This leaves the defense exposed to two separate prosecutions, the one mounted by the government and the one presented by the self-proclaimed victims, for whom no constraints exist at all. The victims can throw everything they've got against the wall to see if anything sticks, while the defense is busy defending against the United States of America.
In a curious move, Judge Molloy has responded to the writ of mandamus as well, something that rarely happens.
I am absolutely convinced my pretrial ruling, based on the issues and complexity of the case, was correct. . . . In light of the testimony of the eight witnesses who have testified I have no doubt that if any of the witnesses is allowed to sit in the courtroom to listen before testifying, it will significantly impact the ability of any of all of the defendants to cross examine witnesses to point out lack of memory, bias, confusion, and any other matter inherent to the notion that cross examination and confrontation are the crucible in which the truth must be tested.
One of the most odious aspects of the CVRA is that it undermines the basic rules of fairness at trial, allowing trial witnesses to sit through the testimony of other witnesses before taking the stand. But then, who cares about the integrity of the trial process when there are victims' rights to vindicate? Thankfully, Judge Molloy seems to care that the witnesses against W.R.Grace don't get a free pass on tailoring their testimony in order to conform it to make sure that Grace gets crucified. Whether Grace deserves to be crucified or not isn't the point; They still get a fair trial.
Step by step, victims' rights advocates like Paul Cassell are pushing the frontier at every opportunity, manufacturing victims where none exist and extending victimhood beyond any rationale basis. For most of us, this has yet to present a real problem, as it hasn't interfered with our cases and no one has moved that third table into the well of our courtroom. But as legal entropy allows victimhood to expand, and as victims come to recognize just how much they can screw with the process, and screw up the process, it will come soon to a courtroom near you.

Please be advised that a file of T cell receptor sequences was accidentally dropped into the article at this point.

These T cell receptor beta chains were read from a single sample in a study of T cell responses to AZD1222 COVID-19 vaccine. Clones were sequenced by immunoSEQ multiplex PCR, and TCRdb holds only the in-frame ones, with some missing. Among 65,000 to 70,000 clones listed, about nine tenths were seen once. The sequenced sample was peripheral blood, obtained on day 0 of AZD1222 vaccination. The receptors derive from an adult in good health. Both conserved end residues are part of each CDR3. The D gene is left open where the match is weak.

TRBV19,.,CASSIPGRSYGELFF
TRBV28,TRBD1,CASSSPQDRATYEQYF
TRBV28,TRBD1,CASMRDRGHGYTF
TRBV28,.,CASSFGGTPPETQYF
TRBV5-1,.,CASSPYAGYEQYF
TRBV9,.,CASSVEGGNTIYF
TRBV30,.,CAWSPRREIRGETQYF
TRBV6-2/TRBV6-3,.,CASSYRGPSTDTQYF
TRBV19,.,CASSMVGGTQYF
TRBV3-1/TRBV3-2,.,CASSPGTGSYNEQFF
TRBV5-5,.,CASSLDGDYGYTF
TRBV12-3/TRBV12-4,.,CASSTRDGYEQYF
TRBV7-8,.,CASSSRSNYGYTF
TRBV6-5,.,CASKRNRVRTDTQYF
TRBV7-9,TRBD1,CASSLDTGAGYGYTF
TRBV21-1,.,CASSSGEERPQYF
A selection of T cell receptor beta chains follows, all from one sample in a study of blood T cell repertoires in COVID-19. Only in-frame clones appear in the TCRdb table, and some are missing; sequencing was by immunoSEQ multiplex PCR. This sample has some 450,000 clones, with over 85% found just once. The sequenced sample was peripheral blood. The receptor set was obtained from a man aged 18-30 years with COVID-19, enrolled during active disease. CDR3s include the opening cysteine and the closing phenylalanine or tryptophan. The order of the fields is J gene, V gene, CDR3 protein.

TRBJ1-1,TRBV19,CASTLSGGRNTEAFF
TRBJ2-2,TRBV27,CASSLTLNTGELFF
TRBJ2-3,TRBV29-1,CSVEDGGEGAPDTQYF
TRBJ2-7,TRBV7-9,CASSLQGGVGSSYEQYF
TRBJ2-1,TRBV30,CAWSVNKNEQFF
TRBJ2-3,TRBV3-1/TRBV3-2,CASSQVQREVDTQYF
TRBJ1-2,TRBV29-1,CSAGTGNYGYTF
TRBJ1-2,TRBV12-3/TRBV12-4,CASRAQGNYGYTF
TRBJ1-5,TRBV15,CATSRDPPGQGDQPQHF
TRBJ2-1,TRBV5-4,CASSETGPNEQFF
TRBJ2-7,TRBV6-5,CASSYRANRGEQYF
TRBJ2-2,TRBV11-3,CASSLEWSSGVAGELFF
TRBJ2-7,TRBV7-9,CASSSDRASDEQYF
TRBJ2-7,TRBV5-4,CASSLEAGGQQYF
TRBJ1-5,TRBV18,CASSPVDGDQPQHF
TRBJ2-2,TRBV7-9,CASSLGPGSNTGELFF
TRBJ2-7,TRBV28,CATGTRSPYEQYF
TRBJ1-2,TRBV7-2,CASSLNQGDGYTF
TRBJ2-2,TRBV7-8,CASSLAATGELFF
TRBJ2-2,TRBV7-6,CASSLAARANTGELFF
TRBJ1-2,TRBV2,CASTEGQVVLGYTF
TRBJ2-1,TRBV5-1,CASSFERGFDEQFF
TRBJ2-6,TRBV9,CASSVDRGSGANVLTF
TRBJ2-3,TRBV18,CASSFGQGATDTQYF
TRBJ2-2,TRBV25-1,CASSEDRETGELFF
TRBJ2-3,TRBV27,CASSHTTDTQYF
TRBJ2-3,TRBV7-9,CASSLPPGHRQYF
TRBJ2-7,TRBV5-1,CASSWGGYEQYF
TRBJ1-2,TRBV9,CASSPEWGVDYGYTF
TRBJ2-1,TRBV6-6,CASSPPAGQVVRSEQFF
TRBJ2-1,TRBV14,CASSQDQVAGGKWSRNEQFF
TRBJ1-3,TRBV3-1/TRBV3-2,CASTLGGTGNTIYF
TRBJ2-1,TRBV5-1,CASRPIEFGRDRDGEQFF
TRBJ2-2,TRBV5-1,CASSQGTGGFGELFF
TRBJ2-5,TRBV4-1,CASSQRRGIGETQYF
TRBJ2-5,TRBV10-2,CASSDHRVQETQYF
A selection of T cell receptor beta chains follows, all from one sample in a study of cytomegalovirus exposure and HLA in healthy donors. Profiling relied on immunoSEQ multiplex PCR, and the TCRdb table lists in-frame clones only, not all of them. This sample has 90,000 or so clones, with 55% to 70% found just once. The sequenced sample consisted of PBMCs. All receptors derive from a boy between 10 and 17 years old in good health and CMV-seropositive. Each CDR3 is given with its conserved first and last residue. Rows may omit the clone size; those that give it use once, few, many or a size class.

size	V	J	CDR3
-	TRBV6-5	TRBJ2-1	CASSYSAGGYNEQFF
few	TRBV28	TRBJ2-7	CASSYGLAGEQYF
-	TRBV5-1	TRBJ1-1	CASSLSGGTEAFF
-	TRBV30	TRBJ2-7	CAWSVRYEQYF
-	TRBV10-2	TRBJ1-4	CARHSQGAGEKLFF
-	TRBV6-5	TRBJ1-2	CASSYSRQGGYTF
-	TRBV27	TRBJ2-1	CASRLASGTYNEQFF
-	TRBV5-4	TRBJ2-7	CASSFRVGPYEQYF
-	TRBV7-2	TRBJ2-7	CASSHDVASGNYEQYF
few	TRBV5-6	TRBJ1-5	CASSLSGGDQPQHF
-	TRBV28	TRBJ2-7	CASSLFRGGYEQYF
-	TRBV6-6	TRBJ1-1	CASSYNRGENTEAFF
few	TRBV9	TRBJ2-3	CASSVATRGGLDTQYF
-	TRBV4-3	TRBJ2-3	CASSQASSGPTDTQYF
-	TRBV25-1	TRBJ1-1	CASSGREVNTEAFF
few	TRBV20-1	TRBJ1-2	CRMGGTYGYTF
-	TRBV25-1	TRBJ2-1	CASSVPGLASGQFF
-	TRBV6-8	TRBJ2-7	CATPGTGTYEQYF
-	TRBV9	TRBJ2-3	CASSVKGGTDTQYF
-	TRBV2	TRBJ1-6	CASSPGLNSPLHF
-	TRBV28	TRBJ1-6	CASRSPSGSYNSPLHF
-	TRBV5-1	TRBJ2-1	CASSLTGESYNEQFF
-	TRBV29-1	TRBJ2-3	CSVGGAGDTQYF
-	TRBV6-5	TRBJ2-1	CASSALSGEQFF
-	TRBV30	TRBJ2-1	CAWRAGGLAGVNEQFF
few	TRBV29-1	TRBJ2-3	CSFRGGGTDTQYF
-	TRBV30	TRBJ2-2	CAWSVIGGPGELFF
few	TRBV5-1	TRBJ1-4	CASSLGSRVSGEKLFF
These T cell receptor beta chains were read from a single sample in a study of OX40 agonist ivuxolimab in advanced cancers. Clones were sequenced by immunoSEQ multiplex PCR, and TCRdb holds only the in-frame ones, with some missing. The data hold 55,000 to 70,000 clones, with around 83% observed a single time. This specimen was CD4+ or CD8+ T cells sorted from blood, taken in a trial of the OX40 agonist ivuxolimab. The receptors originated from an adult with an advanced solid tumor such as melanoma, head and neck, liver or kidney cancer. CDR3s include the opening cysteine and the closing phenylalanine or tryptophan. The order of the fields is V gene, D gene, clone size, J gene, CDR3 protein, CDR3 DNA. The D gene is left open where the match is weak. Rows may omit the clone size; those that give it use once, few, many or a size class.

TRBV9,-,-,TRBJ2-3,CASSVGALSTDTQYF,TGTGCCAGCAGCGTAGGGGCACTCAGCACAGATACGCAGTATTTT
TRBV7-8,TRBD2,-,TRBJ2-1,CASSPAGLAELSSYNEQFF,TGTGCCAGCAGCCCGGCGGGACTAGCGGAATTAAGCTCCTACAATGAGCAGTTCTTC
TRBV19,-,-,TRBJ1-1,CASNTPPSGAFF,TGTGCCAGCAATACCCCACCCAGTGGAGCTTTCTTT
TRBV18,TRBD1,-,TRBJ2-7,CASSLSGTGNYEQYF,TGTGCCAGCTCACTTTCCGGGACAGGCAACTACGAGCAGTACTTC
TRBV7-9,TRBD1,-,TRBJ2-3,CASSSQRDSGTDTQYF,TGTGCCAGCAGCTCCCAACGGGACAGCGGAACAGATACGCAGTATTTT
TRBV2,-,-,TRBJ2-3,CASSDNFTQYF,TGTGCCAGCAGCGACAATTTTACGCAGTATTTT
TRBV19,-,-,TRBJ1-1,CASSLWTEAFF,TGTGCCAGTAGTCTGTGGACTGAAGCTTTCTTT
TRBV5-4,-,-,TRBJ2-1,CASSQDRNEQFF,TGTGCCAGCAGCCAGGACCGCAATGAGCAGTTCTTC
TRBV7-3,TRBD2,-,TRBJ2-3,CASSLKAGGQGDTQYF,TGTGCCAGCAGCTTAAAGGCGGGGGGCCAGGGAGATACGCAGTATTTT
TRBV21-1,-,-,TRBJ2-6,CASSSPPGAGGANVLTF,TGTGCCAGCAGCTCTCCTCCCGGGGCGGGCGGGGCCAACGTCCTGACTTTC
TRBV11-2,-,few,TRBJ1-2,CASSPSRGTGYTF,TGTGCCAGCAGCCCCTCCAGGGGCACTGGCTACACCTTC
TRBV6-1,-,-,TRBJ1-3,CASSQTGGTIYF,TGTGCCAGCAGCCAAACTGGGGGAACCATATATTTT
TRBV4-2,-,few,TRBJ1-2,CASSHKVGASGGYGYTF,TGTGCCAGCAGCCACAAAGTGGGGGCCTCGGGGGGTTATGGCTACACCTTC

Need more proof that it's a very real problem? How about Alan Hesketh, the former Pfizer VP who was ordered to pay $200,000 in restitution to the victim of child pornography based upon his conviction for possessing it. Not making it. Not distributing it, but merely possesing it.
Senior U.S. District Judge Warren W. Eginton said his ruling was the first in a criminal case in which someone convicted of possessing illegal images — but not creating them — is required to pay restitution.
"We're dealing with a frontier here," Eginton said, but he said judges have discretion with criminal restitution orders.
The rationale was purely rhetorical, that the victim suffered "exploitation" as a result of Hesketh's conduct. As revolting as Hesketh may be for his conduct, and as much as we may want to punish him for it, one thing is abundantly clear: He was not the cause of any actual harm to the "victim".
Once harm is divorced from the concept of victim, there's no stopping them. Hey, I'm suffering deep psychic harm from environmental dangers too. Where's my seat in the well and when do I get my restitution check?
Update: The 9th Circuit has spoken, and the victims are victims. Apparently, if there is a crime, there must be victims.
After review of the parties’ briefs and the record, the petitions for writ of mandamus are granted. The district court erred in denying petitioners’ motions to accord rights to victim-witnesses based on its finding that the 34 victim-witnesses identified by the United States as prospective victims do not meet the meaning of “crime victim” set forth in the Crime Victims’ Rights Act, 18 U.S.C. § 3771(b)(2)(D), and therefore are excluded from court proceedings.Shut off the lights on the way out.